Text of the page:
Today we celebrate our independence.
But our strength is in our dependence.
We depend on one another. We depend on our armed forces to keep us safe. We depend on family and friends for love, sanity and good times. We depend on employers and clients and customers for our paychecks and livelihood.
The loner is the great American archetype. Personal freedom, personal responsibility, personal choice seems to be our national mantra. It’s so often about me, myself and I. The consumerism that drives our capitalism is all about self.
But independence was only achieved by depending on one another. Freedom is not about selfish gain but what we can have and achieve together. Right now Iranians are flexing their democratic muscle by relying on one another. No man is an island.
I think the American way is helping one another, not selfishness. That’s how we have overcome each and every trial that has faced this country. United, willful cooperation is what has made us great. We have relied on each other and it has made all the difference. Even now as the economy crumbles we make it through by helping one another out, not circling the wagons and fending for ourselves.
Struggle is another American ideal. And we should remember that, because though today is our Independence Day, it was not a day of freedom for everyone. When it was first written, ‘that all men are created equal’ only applied to white men. Perhaps we should also remember other days when injustice ceased and freedom was granted in this country:
- Dec. 15, 1791: Ratification of the 1st Amendment and the freedom of speech, religion, etc. (Though religious freedom wasn’t necessarily guaranteed: New Hampshire became the last state to offer Jews full political equality in 1877. The Wikipedia article “History of Jews in the United States” is full of bizarre examples like that.)
- Dec. 18, 1865: Ratification of the 13th Amendment and an end to slavery.
- Aug. 18, 1920: Ratification of the 19th Amendment and voting rights for women.
- Jan. 2, 1945: Executive order enforcing the internment of Japanese Americans is rescinded.
- May 7, 1954: Brown v. Board of Education decision declaring school segregation unconstitutional.
- July 2, 1964: Civil Rights Act is signed into law, outlawing segregation.
- Jan. 4, 1975: Indian Self Determination and Education Assistance Act (Or pick your occasion for Native American freedom—I don’t know what act or movement would be best to note. Our history is full of slights, denials, forced citizenship and worse to the Native Americans.)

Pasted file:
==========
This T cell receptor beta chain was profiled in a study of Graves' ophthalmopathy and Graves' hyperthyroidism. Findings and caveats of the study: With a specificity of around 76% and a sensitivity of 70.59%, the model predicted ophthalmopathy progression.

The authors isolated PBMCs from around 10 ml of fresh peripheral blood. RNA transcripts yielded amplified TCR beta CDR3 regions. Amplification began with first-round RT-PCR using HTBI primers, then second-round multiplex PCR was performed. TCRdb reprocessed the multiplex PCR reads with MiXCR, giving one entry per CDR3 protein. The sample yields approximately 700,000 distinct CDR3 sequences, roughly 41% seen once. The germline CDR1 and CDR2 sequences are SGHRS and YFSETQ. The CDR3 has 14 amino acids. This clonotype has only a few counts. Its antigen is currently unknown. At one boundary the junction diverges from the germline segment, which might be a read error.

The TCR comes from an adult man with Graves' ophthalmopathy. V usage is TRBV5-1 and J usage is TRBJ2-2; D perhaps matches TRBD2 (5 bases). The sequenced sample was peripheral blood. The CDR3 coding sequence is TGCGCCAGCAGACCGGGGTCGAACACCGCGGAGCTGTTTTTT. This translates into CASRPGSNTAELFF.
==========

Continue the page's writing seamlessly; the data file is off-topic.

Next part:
And there are many other examples throughout our history when our country extended freedom. I imagine there will be many more in the years to come (depending on your views, homosexuals or the unborn are examples of groups that might gain freedom in the future). It says something great about our country that a person who would not have been granted freedom in 1776 is our president today.
I say all this not to crap all over patriotism or this country for which we ought to be thankful. If anything, it makes me exceedingly proud.
I say this because this union was not perfect in 1776, and it’s not perfect today. We have made mistakes and we will continue to make mistakes. But that’s OK. We can change. It is our freedom that enables us to make changes and correct those injustices and make that more perfect union. Whitewashing our history and overlooking mistakes leads to blind nationalism that can be dangerous. It’s important to acknowledge our mistakes, learn from them and move forward. American history is full of that forward progress.
America’s not perfect, but it’s pretty damn good. And we get there together.
Perhaps it’s worth looking to the closing words of the Declaration of Independence:
“And for the support of this Declaration, with a firm reliance on the protection of Divine Providence, we mutually pledge to each other our Lives, our Fortunes, and our sacred Honor.”
Right there in the declaration is a pledge of interdependence. We need one another to be free.